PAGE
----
Патент USA US2127928код для вставки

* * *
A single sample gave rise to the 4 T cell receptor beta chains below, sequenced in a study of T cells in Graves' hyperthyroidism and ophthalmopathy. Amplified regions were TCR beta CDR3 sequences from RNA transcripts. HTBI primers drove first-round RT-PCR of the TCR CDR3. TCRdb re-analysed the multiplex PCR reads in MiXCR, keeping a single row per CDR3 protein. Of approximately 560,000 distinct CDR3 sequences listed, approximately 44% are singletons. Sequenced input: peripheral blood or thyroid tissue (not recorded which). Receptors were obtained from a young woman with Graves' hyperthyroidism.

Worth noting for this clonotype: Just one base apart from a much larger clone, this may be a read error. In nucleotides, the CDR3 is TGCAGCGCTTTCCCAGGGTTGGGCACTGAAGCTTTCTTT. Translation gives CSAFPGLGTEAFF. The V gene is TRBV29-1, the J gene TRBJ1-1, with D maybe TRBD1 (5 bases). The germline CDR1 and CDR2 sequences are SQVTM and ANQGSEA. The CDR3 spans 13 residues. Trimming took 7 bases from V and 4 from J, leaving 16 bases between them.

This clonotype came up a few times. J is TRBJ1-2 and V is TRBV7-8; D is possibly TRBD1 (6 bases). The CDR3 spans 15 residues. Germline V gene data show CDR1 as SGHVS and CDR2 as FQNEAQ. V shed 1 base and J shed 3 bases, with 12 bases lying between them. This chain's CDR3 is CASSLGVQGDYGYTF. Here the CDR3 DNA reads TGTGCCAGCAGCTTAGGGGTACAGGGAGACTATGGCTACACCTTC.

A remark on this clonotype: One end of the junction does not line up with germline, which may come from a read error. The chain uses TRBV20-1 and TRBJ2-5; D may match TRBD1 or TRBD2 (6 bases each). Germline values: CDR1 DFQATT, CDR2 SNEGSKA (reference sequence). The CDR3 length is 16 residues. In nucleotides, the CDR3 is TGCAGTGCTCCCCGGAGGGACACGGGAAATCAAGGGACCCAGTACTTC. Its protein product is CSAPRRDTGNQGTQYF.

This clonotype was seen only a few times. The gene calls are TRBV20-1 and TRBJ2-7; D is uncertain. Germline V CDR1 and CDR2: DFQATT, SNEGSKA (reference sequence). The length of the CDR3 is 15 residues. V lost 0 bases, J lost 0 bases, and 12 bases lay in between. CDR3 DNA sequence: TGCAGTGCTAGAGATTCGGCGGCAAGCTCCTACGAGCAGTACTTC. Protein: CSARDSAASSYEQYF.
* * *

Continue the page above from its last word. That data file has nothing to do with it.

v Aug. 23, 1938. T. E. MODOWELl.‘ PLUG AND RECEPTACLE Filed May 24, 1957 3 She_ets-—Sheet 1 Aug. 23, 1938.~ 2,127,928 'r. E.’ McpowELL. PLUG AND RECEPTACLE- Filed May 24,’ 1957 . 3 Sheets-Sheet 2 Aug. 23, 1938, T, E, MCDOWELL 2,127,928 PLUG AND RECEPTACLE Filed May 24, 1957 ‘V 3 Sheets-Sheet 3 ZWMEUUH Patented Aug. 23, 1938 2,127,928 UNITED STATES PATENT OFFICE 2,127,928 PLUG AND RECEPTAC‘LE Thomas E. McDowell, Chicago, Ill., assignor‘to The Pyle-National Company, Chicago, 111., a corporation of New Jersey Application May 24, 1937, Serial No. 144,452 .5 3 Claims. (01. 173-332) The present invention relates to plug and re Figure l is an elevational view of a separable ceptacle construction, and more particularly to connector of the present invention with the two improvements in electrical connectors and more parts in connected relationship. particularly to two-part separable connectors of Figure 2 is an enlarged, fragmental, axial sec-e the plural contact type, wherein the parts are tional view through one part of the connector, connected and disconnected by axial movement herein designated as the receptacle. of the parts towards and away from each other. Figure 3 is an enlarged, fragmental, axial sec An object of the present invention is to pro tional view through the other part of the connec vide a two-part electrical connector wherein the tor of the present invention, herein designated insulating bodies carrying the male and female as the plug. contacts may be interchangeably assembled in the Figure 4 is an end view of a receptacle of Fig protective casings of the parts. ure 2, looking at the right-hand end of Figure 2. Another object of the invention is to provide a Figure 5 is a transverse section taken substan two~part electrical connector in which the in tially in the plane indicated by line V-V of sulating contact carrying bodies are formed each Figure 2. of two members, with the bodies secured in place Figure 6 is an exploded view showing a frag in their protective casings by connecting means mental portion of a protective casing, and the between the two members of a body. members constituting the insulating bodies of A further object of the present invention is to the present invention, the parts being in proper provide a two-part electrical connector wherein position for assembly of the body members in the insulating contact carrying bodies are fash their protective casing. ioned each of two members, and wherein the two Figure 7 is a transverse sectional view taken members of a body are clamped about a portion substantially in the plane indicated by line of its casing to prevent separation of the casing " and body. ‘ A still further object of the present invention is to form an insulating body for one part of a two-part separable electrical connector, which body consists of two members, one of which mem .30 bers carries the contacts for said one part, and the other of said members is restrained against displacement with respect to its casing by making shouldered engagement with said casing, and securing said two members together within the 35 casing to clamp them to the shoulder to prevent displacement. The invention has for a further object the provision of a two-part electrical connector con struction wherein the insulating bodies of the 4.0 parts are clamped in place within their protective casings by cooperating parts of the bodies and casings. The invention has for another object the pro vision of a two-part electrical connector con " struction wherein the insulating bodies for the parts are held in place in their protective casings by bolts which do not threadedly engage any part of the casings. - The above, other, and further objects of the present invention will be apparent from the fol lowing description and accompanying drawings. The accompanying drawings illustrate a two part separable electrical connector, constructed in accordance with the principles of the present 55 invention, and the views thereof are as follows; -. 10 15 20 VII-VII of Figure 2‘. Figure 8 is an axial central view of one of the 25 protective casings of the illustrated form of the present invention. Figure 9 is an end view of the casing of Figure 8, looking at the right-hand end of said ?gure. Figure 10 is a transverse sectional view taken 30 substantially in the plane indicated by the line X—X of Figure 8. ‘ The drawings will now be explained. The ‘two-part separable connector illustrated in Figure 1 includes a receptacle A and a plug B. 35 The receptacle A has a protective casing I of the general form and shape illustrated in Figures 8, 9, and 10 and is made of suitable material, such for example as “Bakelite” or any other ma terial suitable for the purpose. The casings of both the receptacle A and the plug B are similar in shape and form and are adapted to interchangeably receive the insulating bodies of the plug and receptacle. Figure 8 illustrates the details of the illustrated 45 form of casing which is made of generally cylin drical form in end elevation, having its rear por— tion of reduced diameter with respect to the front portion. The rear portion is ‘shown at the left in Figure 8, and the front portion is shown at the .50 right in Figure 8. The extremity of the reduced rear portion is threaded at 2 and the entrance end to the rear portion is preferably formed with a frustro conical surface 3 against which the irustro 2 2,127,928 conical outer surface of a bushing 4 bears when the parts are assembled. For retaining the bush ing 4 in position, a strain relief nut 5 having an end wall 6 in which there is the central opening ‘I of less diameter than the internal threads of’ the nut, is threaded on to the threaded portion 2 of the casing and carries a washer 8 which bears against the bushing 4. When the electrical cables G are passed into the ends of 10 the rear portions of the casings, and are suit ably connected to the contacts carried by the insulating bodies, and the body parts are assem bled in operative relationship, the nuts 5 are tightened to thereby compress the bushings 4 15 about the conductors to prevent withdrawal of the cables, and serve as strain relief means for the cables. The casing l is formed with an internal an nular shoulder 9, at substantially the junction 20 between the rear and front parts. A portion of the surface of the interior of the casing is cut away to form an arcuate recess ID the bot tom or inner surface of which is spaced inwardly from the shoulder 9. This recess I0 serves as 25 an arcuate slot in which a tail piece on the inner member of the insulating body works, to limit rotative movement of said inner body, as will be hereinafter more fully explained. The interior of the casing, at its front end is 30 fashioned to provide a plurality of inwardly di rected axially extending tongues ll, l2, and i3. Between the tongues, circumferentially of the casing, are arcuately shaped grooves I4, I53, and Is. As illustrated, the groove M is between the 35 tongues H and I2, the groove l5 between the tongues l2 and I3, and the groove l6 between the tongues 13 and H. The inner extremities of the tongues ll, [2, and I3 stop short of the annular shoulder 8, within the casing, a distance 40 but slightly greater than the axial thickness of a part of an inner member of the insulating body. The inner extremities of the several tongues, constitute what are herein termed as shoulders and are designated at I‘! in Figure 8. 4.5 illustrated in axial section in Figure 2, and in isometric view in Figure 6. Likewise the insulating body for the plug B comprises two members, C and the member C being of the same construction for both the receptacle A and the plug B. The member C, herein termed the “inner” member is of less axial length than either of the outer members D or E of the insulating bodies. Each of the inner members C is formed with 10 radially projecting tongues 69, 2t, and 25 which are circumferentially spaced by axially extend~ ing grooves 22, 23, and 2d. The groove 22 is between the tongues l9 and M, the groove 23 is between the tongues 2D and 2!, and the groove 15 24 is between the tongues 2i and ill. The cir cumferential extent of the tongue 2! of the inner member C is fashioned to slide into the groove M of the casing i. In like manner the tongue l9 of the member C ?ts the groove 56 of the casing, 20 and the tongue 20 fits the groove 85 of the casing. The grooves 252, 23, and 24 of an inner member C receives, respectively, tongues l3, l2, and H of the casing when the inner member C is assembled in its casing. Referring to Figure 6 25 of the drawings, the face of the inner member C which. is readily observed, is for convenience herein termed the outer face. The inner face of each of the inner members C is provided with an axially extending lug 25 which, when an inner 30 member is assembled in its casing, lies within the recess iii of the casing. The relationship of the lug 25 and the inner face of an inner mem ber C, is such that when an inner member is assembled in its easing by axial movement, the 35 lug will lie against the left-hand end of the recess If), as viewed in Figure 10. The outer face of each of the inner members C is provided with outstanding collars 25. there being as many of these collars 26 as there are apertures 2'6’ through the inner members for passage of conductors to the contact members carried by the outer insulating member of a body. Each of the insulating bodies C is pro In order to prevent assembly of an insulating body in its casing in any but the proper relative vided with axially extending, circumferentially 45 spaced apertures 28 which are arranged between angular relationship, the circumferential extent the several collars 26 and conductor apertures of the several grooves as well as the intervening tongues, are different. As illustrated, the cir cumferential extent of the grooves l5 and. I6 is the same, while the circumferential extent of the groove I4 is greater than that of either of the grooves I5 and 16. The circumferential ex tent of the tongue I3 is greater than the cir cumferential extent of either of the tongues H and I2, the tongues H and I2 being of the same circumferential extent. If desired for ease of assembly of the insu lating body members in their casing, one of the tongues, such for example as the tongues l3 may be provided with an axially extending notch l8. When the tongues H are provided with axially extending notches l8, the body members C and 65 D may be provided with projections 62 to inter?t with said notches during assembly of these parts in the shell. Immediately in front of the annular shoulder 9 the interior of the front end of the casing is 70 cylindrical, with a diameter of that of the bases of the several grooves l4, l5, and i5 formed in the front end of the casing. The insulating body for the receptacle A is 75 formed of two members C and D, which are 27 of the member C, for receiving attaching bolts 29. Preferably the insulating bodies C, D, and E 50 are made of moldable material, such for ex ample as “Bakelite”, or other material of suit able nature. At the time the members C are molded, metallic inserts or bushings 3B are mold ed with the members. The interiors of these 55 inserts 3?! are threaded to receive the threaded ends 3| of the bolts 29. The rear face of each of the members C is formed with circular pro jections E32 formed as continuations of the aper tures 23 of the member C, to serve as feet to 60 bottom against the shoulder 9 of the casing when a member C is assembled, as may be readily observed in Figures 2 and 3. The relationship of the conductor apertures 21 in the inner member C, with respect to the 65 relationship of the apertures 32 of the outer member D of the receptacle insulating body, is such that when the inner and outer members C and D, are aligned for assembly in a receptacle casing l, as illustrated in Figure 6, the apertures 70 21 and 32 are out of axial alignment. The inner members C are assembled in their casings by applying these members to the front ends of the casings, with the tongues and grooves in inter?tting relation, and sliding the members 75 2,127,928 C inwardly until the same abut the shoulders 9 of the casings, thereupon the inner members C are given rotative movement clockwise as viewed in Figure 6, and counterclockwise as viewed in Figure 5, until the lugs 25 abut the right-hand extremities of the recesses H), as viewed in Figure 10, which movement brings the tongue 2| of an inner member C under the‘ shoulder ll of a tongue H of the casing, the tongue l9 of the 10 member C under the corresponding shoulder ll of the tongue I3 of the casing, and the tongue 20 under the shoulder I‘! of the tongue I2 of‘ the casing, thereby interlocking the inner members in the casings against axial displacement. 15 The inner members C are rotated so that the lugs 25 thereof rest against the right-hand ex tremities of the recesses IU of the casings as viewed in Figure 10, the conductor openings 21 are then in alignment with the openings 32 of the outer members of the insulating bodies. The member D, of the insulating body for re ceptacle A is likewise formed of moldable mate rial, such for example as “Bakelite”, and in gen eral the surface contour is cylindrical. Formed 25 in the body D, when it is molded, are the contact openings 32, which are angularly spaced and which extend throughout the length of the mem— ber D. In the outer surface of the inner end of the outer member D are formed grooves 33, 34, 30 and 35 which, in circumferential extent, are , adapted to receive the tongues I I, I3, and I2, re spectively, of the casing l of the receptacle, as may be observed in Figure 7. The several grooves 33, 34, and 35 extend part way of the 35 length of the outer member D, terminating in circumferential shoulders 36 which, when the outer member D is assembled in its casing, abut the outer ends of the tongues ll, l2, and I3 of the casing I, thereby limiting the assembled or 40 inward position of the outer member D in the casing. - The inner face of the outer member D is shaped to conform with the outer surface of the inner members C, to receive the collars 26 sur 45 rounding the conductor apertures 21 of the member C. The shape and arrangement of one of the con tact receiving openings 8 is shown‘ in section in Figure 2. 50 An opening H is bored from the inner end of the member D, i. e., left hand as shown in‘ the ?gure, with a series of axially spaced bores 38, 39 and 32, respectively of decreasing diameters in the order shown. 55 ‘ The largest bore 38 receives a collar 26 of the inner member C, when the members are assem bled, the intermediate bore 39 receives the en larged end or head 63 of a female contact F, while spring ?ngers 44 of the contact lie within the bore 32, which is of greater axial length than either of the bores 38 or 39. There is an en trance 3‘! to an opening H, for a male contact, which opening is bored through an end wall 43 at the outer end of the member D. Formed in the insulating member D and dis 65 posed between the opening 32 of the member, are apertures 40 for the attaching bolts 29. The apertures 48] extend axially of the member D. The outer face of the member D is counter 70 bored at 4! to receive the heads 42 of the several bolts 29 and immediately adjacent the counter bores M the body D is apertured and threaded at 64 to engage the threaded ends of the bolts when the bolts are ?rst applied to the member 75 D. Inwardly of the threaded portion 64 the body 3 is bored to provide elongated bolt holes of suffi cient diameter to slidingly receive the threaded ends of the bolts 29 ‘and permit easy movement of the bolts lengthwise of the member D. The purpose of the threaded portions 64 is to prevent .3 loss of the bolts 29 from the member D, when this member is disconnected from the inner body member C. In other words, the bolts 29, when the member D is disconnected from its member C, may slide back and forth in the apertures 43 but cannot fall out of the member because of the fact that the threaded portion of the bolts must be unscrewed through the threaded por tions 64 of the member D before the bolts can be removed. ‘ Within the contact openings H of the member D of the receptacle insulating body, are female contact members, designated generally as F. These contact members F are inserted in the body member D through the inner end of such member, that is to say, from left to right, as viewed in Figure 2. Every one of the female contacts F is provided with split'sleeve portion 44, the outer extremities of which terminate inwardly of the wall 43 de?n- I 25 ing the entrance opening 31. The inner por tions or heads 63 of the contacts F are, exte riorly, fashioned to ?t within the bores 39 and 32 of the contact openings or apertures H, and pref erably with extremities 45 which enter slight dis 1-30 tances into the collars 26 of the inner member C. The inner ends or heads of the contacts F are counterbored at 43 and into these counterbores are inserted‘the ends ill of the individual con ductors G. The conductors G’ of cable are pref erably soldered to the contacts F, thus assuring integral connection and proper electrical connec tion as well. ‘ The outer face of the member D is provided with channels 48 which communicate one with another substantially centrally of the member D, and extends radially outwardly to the counter bores 40 for the bolt heads 42. The purpose of the channels 48 is to prevent such an accumu lation of carbon particles, due to arcing, when vthe parts of the connector are separated, as would otherwise short-circuit the receptacle in sulating body between any two of its contacts F. The‘channels 4B are deep enough, axially of the member D, to prevent carbonization of materials $50 such as “Bakelite”, created by arcing to prevent short-circuiting, for substantially the life of the member D. s ' ' Figure 4 shows the position of the channels 48 with respect to the contact apertures of the mem ber D. In wiring the receptacle A, the bodies C and D are removed from the casing, the conductor cable is inserted through the rear end of the casing, and the individual‘ wires of the conductor sev (50 erally‘ applied to the counterbores 46 of the female contact members F, with these contacts removed from the outer member D. Before the conductors are attached to the contacts F, the wires thereof are passed through the conductor apertures 21 of the member C, which is out of the casing l, during such wiring assembly, and then the contacts F are soldered to the extremi ties of the conductors and the contacts F are in~ serted in the openings H of the member D. Mem 70 ber C is then moved along conductors to butt against end of contacts, whereupon the inner body member C is assembled in its casing I by engaging its tongues and grooves with the grooves and tongues, respectively, of the casing, moving is 2,127,928 the inner member C inwardly until it rests against the shoulder 9, whereupon the member C with contacts is given rotative movement so that its tongues lie under the shoulders ll of the tongues ll, I2, and I3 of the casing I. The member D, is then applied over contacts F by sliding the contacts into the several apertures 32, from the inner end of the body D, as viewed in Figure 2. The outer body member D is then 10 assembled into the casing by sliding it with its tongues entering the grooves l4, l6, and I5 of the casing, and its grooves 33, 34, and 35 receiv ing the tongues l I, I3, and I2, respectively, of the casing, thus properly aligning the outer mem 15 ber D in the casing. The inner member D is moved into its casing I until the shoulders 36 of its grooves abut the outer extremities of the tongues of the casing, whereupon the bolts 29 are threaded into the bushings 30 of the inner 20 member D and tightened to hold the members C and D together. By reason of the fact that portions of the inner member C abut the shoulder I‘! or inner ends of the tongues of the casing and the shoulders 36 25 of the outer member D abut the outer extremi ties of the tongues of the casing, then when the bolts are tightened, the inner and outer insu lating body members are clamped against the ends of the tongues, thereby interlocking the in 30 sulating body in its casing against endwise dis placement. By reason of the fact that the tongues and grooves of the outer member D are in engage ment with the corresponding grooves and tongues 35 of the casing, rotative movement of the outer member with respect to the casing is prevented. Because of the fact that the inner member C is bolted to the outer member D, rotative movement of the inner member is thus prevented so that the insulating body of the receptacle is thus se curely interlocked in its casing against axial dis placement as well as against rotative displace ment with respect to the casing, all without any bolts engaging any part of the casing, thereby 45 eliminating need for precision manufacture of the casing in that respect. Referring now to Figure 3, the outer member E of the plug insulating body has an outer cylin drical surface conforming substantially to the outer diameter of the front end of its casing. The 50 member E is hollow, having a diameter to tele scopically receive so much of the outer member D of the receptacle insulating body as projects beyond the front end of its casing. The inner portion E’ of the outer body member 55 E of the plug, is adapted to rest against the in ner member C of the plug insulating body and its inner face is shaped and fashioned to re ceive the collars 26 of its inner member C, as 60 may be observed in Figure 3. The member E is apertured at 49 to receive pin contacts 50, 5 I. There are, of course, as many pin contacts in the plug as there are female con tacts F in the receptacle. Inwardly of the apertures 49 for the pin con 65 tacts the body member E is enlarged at 52 to re ceive enlarged portions 53 of the pin or male con tacts and thus prevent displacement of the male contacts when the parts of the connector are 70 separated. Arranged between the apertures 49 for the male contacts 50, 5|, the inner portion of the member E is provided with axially extending apertures 6| for attaching bolts 54. The mem 75 ber E is counterbored at 55 to receive the heads 56 of the bolts and to permit these heads to lie inwardly of the adjacent portions of the hollow part of the member E, to prevent possibility of short circuiting. Inwardly of the bores 55 the ‘member E is threaded at 51, for a short distance, with the balance of the apertures 6| of greater diameter, so that the bolts 54 may slide freely within the apertures, when disconnected from the threaded bushings 30 of the member C. The bolts 54 of the plug part function in the v10 same manner as the bolts 29 of the receptacle part, as heretofore described. The members C and E, of the plug part, are assembled as follows: To attach the conductors to the male con 15 tacts 50 and 5|, the bolts 54 are disconnected from the inner member C, the outer member E is withdrawn from its casing, the inner member is then rotated sufficiently to be withdrawn from the casing, whereupon the conductor cable G is 20 then inserted thru the rear end of the casing l of the plug B, with the strain relief nut 5, of course, released, and the wires of the conductor cable passed through the apertures 21 in the member C, and soldered to the enlarged portions 25 53 of the male contacts 50, 5|, which contacts are removed from the outer member E, for the purpose of soldering. After the wires are soldered to the male contacts, the inner member C is moved into its casing I, and given rotative move 30 ment to interlock it under the shoulders H of the tongues of its casing in the same manner as de scribed with reference to the inner member C of the receptacle. The male contacts are then inserted in the 35 member E and the member slid into the casing B until the shoulder 58 abuts the member E, whereupon the bolts 54 are screwed into the bushings 30 of the member C thus securing the members C and E in ?xed relationship in the 40 casing. The outer surface of the inner end E’ of the member E is fashioned with the grooves corre sponding to the tongues II, I2, and iii of the casing, so as to interfit therewith in the same 45 manner as the outer member D of the receptacle insulating body ?ts its casing. The grooves of the member E terminate in circumferentially ex tending shoulders 58 which rest against the outer ends of the tongues ll, l3, and I2 of the 50 casing, when the outer member E is assembled. Thus when the members C and E are assem bled in their casing, and the bolts 54 threaded into the bushings 30 of the member C, the mem bers D and E are clamped against the ends of the tongues ll, [2, and I3 of their casing, to thereby prevent axial displacement of the insulating body with respect to its casing. Because of the fact that the grooves 33, 34, and 35 of the member E interlock with the tongues of the casing l, the 60 insulating body is prevented from rotative move ment with respect to the casing. In order to assure connection of the plug B and the receptacle A, in proper polarity, the outer surface of the member D may be provided with a longitudinally extending groove 59 and the interior surface of the hollow portion of the member E with an axially extending ridge 6!! which enters the groove 59 when the parts are connected. 70 When the parts A and B are connected, as shown in Figure 1, that portion of the member D of the receptacle lies within the hollow por tion of the member E of the plug, in telescoping engagement, with the male contacts 55 and 5| 75 - 2,127,928 entered in the female contacts F to thereby es tablish electrical connection of the circuit in which such a connector is installed. The male contacts 5i? and 5! are of known construction, that is split, to act with spring ac tion when moved into the female contacts F. The splitting of the female contacts F causes the split portions to give slightly when the parts are con nected, to thereby assure full electrical connec— tion between the contacts F and the contacts 50 and H of the plug. In order to aid in connection and disconnec tion of .the parts A and B, the outer surfaces of the nuts 5 may be knurled. 15 The construction of the various parts permits interchange of male and female connections in either housing. When the plug and receptacle parts A and B are connected, the outer surface thereof is con 20 tinuous, contains no projections to catch when the connector is dragged over a rough surface, and the frictional engagement between the con tact is su?icient to hold the parts together against any but abnormal endwise pull. 25 By reason of the fact that the circumferential dimensions of the tongues of the casing and the corresponding grooves of the mating insulating body member, are different, it is impossible to assemble the insulating body members in a cas 30 ing, in any but proper angular relationship. The invention has been described herein more or less precisely as to details, yet it is to be understood that the invention is not to be lim ited thereby, as changes may be made in the ar 35 rangement and proportion of parts, and equiva lents may be substituted, without departing from the spirit and scope of the invention. The invention is claimed as follows: 1. In an electric coupling of the class de 40 scribed; a shell; two separable insulating body members in said shell carrying a plurality of elec tric contacts; one or the inner of said body members being axially and then rotatably assem— bled in the shell; said shell and member having 45 cooperating tongue and groove means for guid ing the member axially and preventing rotative movement of said member until seated in said shell; said shell having an internal seat for said member; said shell and member having cooper ating means for limiting rotative movement of said member when seated; the other or outer of said members being axially assembled in said shell; said shell and said outer member having cooperating tongue and groove means for guid ing it and preventing relative rotation between it and said shell; said inner member having threaded bushings for receiving securing bolts; securing bolts in the outer of said members; said bushings and bolts being aligned when said inner 60 member is rotated to its limit in one direction; said shell having means constituting a shoulder engageable by said inner member when rotated to its limit in said one direction to prevent axial movement of the inner member away from 65 its seat, the construction being such that when said members are connected together by said bolts axial displacement of the connected mem bers is prevented by engagement of the inner member with said shoulder and rotative move 70 ment of the connected members is prevented by the tongue and groove guide means of said shell and said outer body member. ‘ ‘2. A separable electric connector part com 5 prising a shell open at one end, an insulating body within said shell carrying a plurality of electrical contacts, said body consisting of two separable members arranged in tandem in said shell and applicable to and removable from said shell through said open end, said shell having an an~ nular internal seat spaced inwardly from said open end, the inner of said members being as sembled in said shell against said seat and ro tated a limited amount, said shell and member having cooperating means to limit rotative move ment of said member, said inner member having threaded bushings for receiving securing bolts, the outer of said members being assembled by axial movement of said member into said shell and against said inner member, said outer mem ber carrying securing bolts for engagement with said bushings when said inner member is seated and rotated to its limit in said direction, said outer member and shell having cooperating= tongue and groove means for preventing relative rotative movement of said member and shell, the inner ends of said tongues stopping short of said seat to provide stop means for said inner member when seated and rotated to prevent axial move ment of said inner member, the construction be— ing such that when said two members are con nected by said bolts axial displacement is pre— vented by engagement of said inner member against the inner ends of said tongues and rota tive movement of the two connected members in the shell is prevented by the tongue and groove engagement of said outer member and said shell. 3. A separable electric connector part com prising a shell open at one end, an insulating , body within said shell carrying a plurality of elec trical contacts, said body consisting of two sepa rable members arranged in tandem in said shell and which members may be applied to and re moved from said shell through said open end, said 40 shell having an annular internal seat spaced in wardly from said open end, the inner of said members being assembled in said shell against said seat and rotated a limited amount, said shell and member having cooperating means to limit 45 rotative movement of said member, said inner member having threaded bushings for receiving securing bolts, the outer of said members being assembled by axial movement of said member into said shell and against said inner member, said 50 outer member carrying securing bolts for en gagement with said bushings when said inner member is seated and rotated to its limit in said direction, said outer member and shell having co operating tongue and groove means for prevent ing relative rotative. movement of said member and said shell, the inner ends of said tongues stopping short of said seat to provide stop means for said inner member when. seated and rotated to prevent axial movement of said inner member, and said outer member having stop means en gageable with the outer ends of said tongues to limit inward movement of said outer member, the construction being such that when said two mem bers are connected by said bolts axial displace 65 ment is prevented by engagement of said con nected members against the ends of said tongues and rotative movement of the two connected members in the shell is prevented by the tongue and groove engagement of said outer member and 70 said shell. THOMAS E. MCDOWELL.